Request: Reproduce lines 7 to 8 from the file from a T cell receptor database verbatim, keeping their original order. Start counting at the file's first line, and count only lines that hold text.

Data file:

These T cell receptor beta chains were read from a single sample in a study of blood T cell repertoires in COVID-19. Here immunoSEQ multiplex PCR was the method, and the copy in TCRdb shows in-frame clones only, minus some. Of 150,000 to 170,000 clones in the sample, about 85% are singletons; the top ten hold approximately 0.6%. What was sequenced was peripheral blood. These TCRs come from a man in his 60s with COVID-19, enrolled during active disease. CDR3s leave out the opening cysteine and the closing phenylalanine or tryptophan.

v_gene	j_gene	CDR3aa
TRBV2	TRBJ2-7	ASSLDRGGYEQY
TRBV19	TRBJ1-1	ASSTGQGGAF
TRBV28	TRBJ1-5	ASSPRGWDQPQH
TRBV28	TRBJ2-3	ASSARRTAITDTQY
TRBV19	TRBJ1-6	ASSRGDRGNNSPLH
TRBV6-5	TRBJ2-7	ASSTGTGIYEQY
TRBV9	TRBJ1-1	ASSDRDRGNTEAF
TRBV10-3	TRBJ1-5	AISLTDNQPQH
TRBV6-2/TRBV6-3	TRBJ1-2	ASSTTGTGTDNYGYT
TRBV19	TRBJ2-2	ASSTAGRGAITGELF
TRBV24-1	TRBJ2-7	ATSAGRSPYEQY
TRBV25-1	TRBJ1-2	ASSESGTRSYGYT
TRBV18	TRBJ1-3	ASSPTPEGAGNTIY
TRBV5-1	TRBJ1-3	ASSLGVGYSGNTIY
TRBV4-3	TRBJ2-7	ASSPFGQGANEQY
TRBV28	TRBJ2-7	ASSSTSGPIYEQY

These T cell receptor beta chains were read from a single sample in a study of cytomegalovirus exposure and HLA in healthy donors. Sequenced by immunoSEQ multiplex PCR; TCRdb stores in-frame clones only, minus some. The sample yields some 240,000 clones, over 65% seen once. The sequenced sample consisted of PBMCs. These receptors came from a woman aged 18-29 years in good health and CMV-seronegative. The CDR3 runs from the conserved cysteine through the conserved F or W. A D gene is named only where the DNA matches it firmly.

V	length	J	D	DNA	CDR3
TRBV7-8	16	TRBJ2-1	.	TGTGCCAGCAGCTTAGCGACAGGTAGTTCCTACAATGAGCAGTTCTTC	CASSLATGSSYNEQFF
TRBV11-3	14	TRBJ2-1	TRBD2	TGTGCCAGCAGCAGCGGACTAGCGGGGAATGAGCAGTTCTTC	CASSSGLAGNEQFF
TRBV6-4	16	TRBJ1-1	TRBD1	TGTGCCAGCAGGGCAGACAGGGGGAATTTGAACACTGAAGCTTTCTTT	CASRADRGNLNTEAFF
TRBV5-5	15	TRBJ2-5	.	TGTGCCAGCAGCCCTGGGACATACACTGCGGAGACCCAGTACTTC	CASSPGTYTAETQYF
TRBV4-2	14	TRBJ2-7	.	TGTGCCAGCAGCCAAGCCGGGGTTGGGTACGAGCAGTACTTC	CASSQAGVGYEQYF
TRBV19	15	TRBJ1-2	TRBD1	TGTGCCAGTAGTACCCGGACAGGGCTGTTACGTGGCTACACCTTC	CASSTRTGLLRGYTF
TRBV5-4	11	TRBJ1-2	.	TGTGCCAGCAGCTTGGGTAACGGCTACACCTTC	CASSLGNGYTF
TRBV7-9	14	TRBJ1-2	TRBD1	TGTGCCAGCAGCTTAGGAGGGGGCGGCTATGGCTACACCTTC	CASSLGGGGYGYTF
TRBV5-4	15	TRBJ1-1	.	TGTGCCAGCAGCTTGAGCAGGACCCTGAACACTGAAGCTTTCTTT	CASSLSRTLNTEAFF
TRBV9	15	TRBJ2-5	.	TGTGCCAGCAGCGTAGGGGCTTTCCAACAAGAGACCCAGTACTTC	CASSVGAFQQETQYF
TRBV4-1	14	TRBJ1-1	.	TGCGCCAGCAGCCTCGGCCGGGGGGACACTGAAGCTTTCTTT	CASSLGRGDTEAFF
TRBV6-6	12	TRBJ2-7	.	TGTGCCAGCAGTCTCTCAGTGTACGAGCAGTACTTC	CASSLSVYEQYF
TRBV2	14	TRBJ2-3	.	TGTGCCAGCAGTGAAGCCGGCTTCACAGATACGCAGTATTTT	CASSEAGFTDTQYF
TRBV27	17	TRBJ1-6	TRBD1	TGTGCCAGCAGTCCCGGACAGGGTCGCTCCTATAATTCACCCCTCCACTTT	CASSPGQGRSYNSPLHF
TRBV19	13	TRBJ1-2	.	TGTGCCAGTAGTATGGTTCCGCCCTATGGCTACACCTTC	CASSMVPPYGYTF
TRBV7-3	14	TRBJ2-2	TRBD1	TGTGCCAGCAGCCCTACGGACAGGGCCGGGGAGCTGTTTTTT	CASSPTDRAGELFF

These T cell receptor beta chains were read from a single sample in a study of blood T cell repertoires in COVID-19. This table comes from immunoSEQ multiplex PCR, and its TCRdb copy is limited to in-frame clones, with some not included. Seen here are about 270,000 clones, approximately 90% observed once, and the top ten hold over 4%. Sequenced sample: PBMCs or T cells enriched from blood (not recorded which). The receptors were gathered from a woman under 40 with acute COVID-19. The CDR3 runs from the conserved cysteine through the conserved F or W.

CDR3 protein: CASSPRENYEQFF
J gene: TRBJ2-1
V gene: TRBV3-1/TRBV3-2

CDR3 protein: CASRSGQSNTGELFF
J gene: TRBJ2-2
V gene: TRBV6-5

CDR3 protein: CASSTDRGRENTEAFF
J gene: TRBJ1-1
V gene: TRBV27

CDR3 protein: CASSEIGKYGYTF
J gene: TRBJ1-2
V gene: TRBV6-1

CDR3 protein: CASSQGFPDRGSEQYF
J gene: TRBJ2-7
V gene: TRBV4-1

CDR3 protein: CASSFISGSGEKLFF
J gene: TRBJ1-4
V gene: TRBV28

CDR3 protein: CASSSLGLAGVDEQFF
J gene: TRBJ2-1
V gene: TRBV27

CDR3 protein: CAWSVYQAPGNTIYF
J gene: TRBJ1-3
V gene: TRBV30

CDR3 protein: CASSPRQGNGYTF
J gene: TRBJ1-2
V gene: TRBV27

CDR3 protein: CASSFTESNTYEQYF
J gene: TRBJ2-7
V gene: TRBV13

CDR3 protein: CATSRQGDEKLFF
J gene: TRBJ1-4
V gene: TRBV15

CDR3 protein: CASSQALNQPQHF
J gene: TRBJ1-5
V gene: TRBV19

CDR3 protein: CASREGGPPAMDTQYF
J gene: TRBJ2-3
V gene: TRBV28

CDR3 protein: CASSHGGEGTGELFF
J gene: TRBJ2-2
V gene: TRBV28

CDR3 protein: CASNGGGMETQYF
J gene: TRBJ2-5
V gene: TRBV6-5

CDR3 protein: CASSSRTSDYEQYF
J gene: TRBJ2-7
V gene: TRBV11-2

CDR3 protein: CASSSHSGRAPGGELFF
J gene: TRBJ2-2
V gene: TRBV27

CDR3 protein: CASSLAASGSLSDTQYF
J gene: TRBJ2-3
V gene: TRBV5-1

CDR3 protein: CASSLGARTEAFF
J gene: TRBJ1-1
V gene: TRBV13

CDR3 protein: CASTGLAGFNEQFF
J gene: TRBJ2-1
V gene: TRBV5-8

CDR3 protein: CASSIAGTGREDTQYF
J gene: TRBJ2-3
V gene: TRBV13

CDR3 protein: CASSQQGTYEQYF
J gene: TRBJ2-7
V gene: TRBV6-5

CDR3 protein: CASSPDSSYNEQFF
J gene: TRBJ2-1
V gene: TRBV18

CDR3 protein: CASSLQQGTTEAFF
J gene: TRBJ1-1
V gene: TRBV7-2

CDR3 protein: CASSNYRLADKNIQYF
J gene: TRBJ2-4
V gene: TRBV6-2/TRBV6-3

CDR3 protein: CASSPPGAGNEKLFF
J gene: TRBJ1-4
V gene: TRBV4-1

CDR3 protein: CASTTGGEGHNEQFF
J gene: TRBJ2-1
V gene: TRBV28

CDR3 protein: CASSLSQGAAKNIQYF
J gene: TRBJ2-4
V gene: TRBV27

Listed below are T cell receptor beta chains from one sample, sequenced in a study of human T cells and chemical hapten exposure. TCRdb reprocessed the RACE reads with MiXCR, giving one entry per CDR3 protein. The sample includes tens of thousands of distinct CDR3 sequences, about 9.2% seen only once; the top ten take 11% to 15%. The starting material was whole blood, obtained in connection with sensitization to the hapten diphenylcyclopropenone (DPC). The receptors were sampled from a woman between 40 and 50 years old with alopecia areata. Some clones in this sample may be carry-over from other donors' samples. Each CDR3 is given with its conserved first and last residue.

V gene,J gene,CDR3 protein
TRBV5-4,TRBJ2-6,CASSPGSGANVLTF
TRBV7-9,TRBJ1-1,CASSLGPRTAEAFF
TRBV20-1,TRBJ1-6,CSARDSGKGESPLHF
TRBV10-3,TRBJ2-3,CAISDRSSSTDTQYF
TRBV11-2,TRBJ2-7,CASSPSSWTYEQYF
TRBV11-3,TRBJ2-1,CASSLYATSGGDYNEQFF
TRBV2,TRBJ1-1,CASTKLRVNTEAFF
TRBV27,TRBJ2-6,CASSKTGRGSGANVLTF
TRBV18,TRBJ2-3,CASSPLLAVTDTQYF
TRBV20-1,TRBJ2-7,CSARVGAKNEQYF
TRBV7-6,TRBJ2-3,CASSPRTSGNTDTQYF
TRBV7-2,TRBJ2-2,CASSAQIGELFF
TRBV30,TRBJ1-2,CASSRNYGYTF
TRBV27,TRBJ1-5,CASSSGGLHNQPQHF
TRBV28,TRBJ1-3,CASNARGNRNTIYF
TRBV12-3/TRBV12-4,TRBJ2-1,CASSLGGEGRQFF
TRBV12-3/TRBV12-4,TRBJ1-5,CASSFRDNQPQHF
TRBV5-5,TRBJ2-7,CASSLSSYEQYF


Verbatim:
TRBV19	TRBJ1-6	ASSRGDRGNNSPLH
TRBV6-5	TRBJ2-7	ASSTGTGIYEQY